Are ‘wrong’ simulations useful?
When brainstorming ideas for a new brief or project, it’s often said that ‘there are no wrong answers’. This is to encourage people to participate in thinking outside of the box in order to get as many assorted ideas thrown into the hat as possible. Can the same be said when you’re facilitating a modeling project? After all, just like a brainstorm, it is usually the first step in addressing business challenges.
Some of the ideas from a brainstorm are going to be discarded, of course. Some of them will inspire more thought, and some of them might be the golden nuggets – just what you were looking for. Without the process, however, many of them would never have seen the light of day. So, if you don’t approach modeling in the same way, are you potentially missing some of these ‘golden nuggets’?
One of our senior simulation consultants, Naoum Tsioptsias, recently had a research paper published in the Journal of Simulation, co-authored with Antuela A. Tako and Stewart Robinson. It explored the question ‘are “wrong” models useful?’
Many of us can identify with the problem of ending up with a model that doesn’t quite meet our expectations. Should these models be considered “wrong” or discarded? The paper asks what does “wrong” actually mean? And can a “wrong” model still provide us with helpful insights?
We sat down with Naoum to find out more about the research, and whether its findings offer any good advice for avoiding common pitfalls when building models.
Can you tell us a little bit about why you wanted to investigate this topic and what you were hoping to learn?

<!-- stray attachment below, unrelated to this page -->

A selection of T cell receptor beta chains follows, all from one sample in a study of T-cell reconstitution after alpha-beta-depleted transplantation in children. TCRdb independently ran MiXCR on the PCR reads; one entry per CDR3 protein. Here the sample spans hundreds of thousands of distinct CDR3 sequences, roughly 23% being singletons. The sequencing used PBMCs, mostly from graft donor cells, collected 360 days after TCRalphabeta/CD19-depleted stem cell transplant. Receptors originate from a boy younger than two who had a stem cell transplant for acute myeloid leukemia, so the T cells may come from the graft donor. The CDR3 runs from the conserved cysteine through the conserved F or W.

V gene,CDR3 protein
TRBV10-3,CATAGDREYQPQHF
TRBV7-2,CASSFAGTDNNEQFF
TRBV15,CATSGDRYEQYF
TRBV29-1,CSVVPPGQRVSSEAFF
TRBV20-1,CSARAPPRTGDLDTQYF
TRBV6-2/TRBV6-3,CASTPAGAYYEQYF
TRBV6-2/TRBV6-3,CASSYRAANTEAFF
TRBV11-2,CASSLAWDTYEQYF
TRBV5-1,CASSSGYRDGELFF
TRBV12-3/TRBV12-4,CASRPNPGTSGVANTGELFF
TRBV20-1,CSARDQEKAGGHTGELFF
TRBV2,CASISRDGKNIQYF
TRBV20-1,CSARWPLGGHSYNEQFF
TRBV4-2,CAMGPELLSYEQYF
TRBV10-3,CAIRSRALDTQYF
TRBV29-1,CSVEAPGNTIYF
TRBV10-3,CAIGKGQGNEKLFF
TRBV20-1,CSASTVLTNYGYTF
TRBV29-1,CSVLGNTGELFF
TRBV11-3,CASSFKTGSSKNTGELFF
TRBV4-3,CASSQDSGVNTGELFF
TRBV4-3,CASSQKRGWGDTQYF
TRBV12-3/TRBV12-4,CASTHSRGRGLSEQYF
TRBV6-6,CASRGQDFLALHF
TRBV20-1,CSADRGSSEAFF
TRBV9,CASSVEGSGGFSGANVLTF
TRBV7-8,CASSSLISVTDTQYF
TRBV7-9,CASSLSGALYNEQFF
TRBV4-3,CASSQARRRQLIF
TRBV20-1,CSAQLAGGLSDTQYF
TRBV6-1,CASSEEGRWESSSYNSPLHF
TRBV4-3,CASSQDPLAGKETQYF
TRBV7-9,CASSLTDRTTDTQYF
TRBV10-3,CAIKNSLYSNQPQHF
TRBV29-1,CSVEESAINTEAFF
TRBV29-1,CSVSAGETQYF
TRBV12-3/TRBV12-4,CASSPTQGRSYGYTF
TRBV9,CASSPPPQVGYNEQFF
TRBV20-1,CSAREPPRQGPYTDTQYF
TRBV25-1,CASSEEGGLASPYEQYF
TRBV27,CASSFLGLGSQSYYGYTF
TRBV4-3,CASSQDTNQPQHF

There is a famous quote by George Box that states that “all models are wrong, but some are useful.” The research questions whether there is something we can learn from those models that are considered “wrong”. We decided to focus on discrete event simulation, but the takeaways can apply to other simulation types, like system dynamics and agent-based.
We started out by understanding how we define a model as “wrong”. It is something that is very open to interpretation indeed, as a model that doesn’t behave as required may raise some concerns. But how did we end up with that model in the first place? We wanted to find out what is considered “wrong”, but also, given the time and effort spent on the input of ideas, discussions and content development, could we still derive some usefulness from such cases?
So what is a “wrong” model?
“Wrong” may be a matter of perspective. This is because different people are going to be approaching model development with different expectations. Modelers need to constantly balance whether a model is adequate, valid enough, and representative. There are a lot of factors that may result in a “wrong” model.
As part of this research, we interviewed twenty two simulation consultants that had extensive experience in creating models. Throughout their careers they had identified cases where the model they produced may not have been considered ideal. In total, our interviewees collectively recalled fifty four instances where a simulation model was considered as “wrong” by either the modeler, the client or both.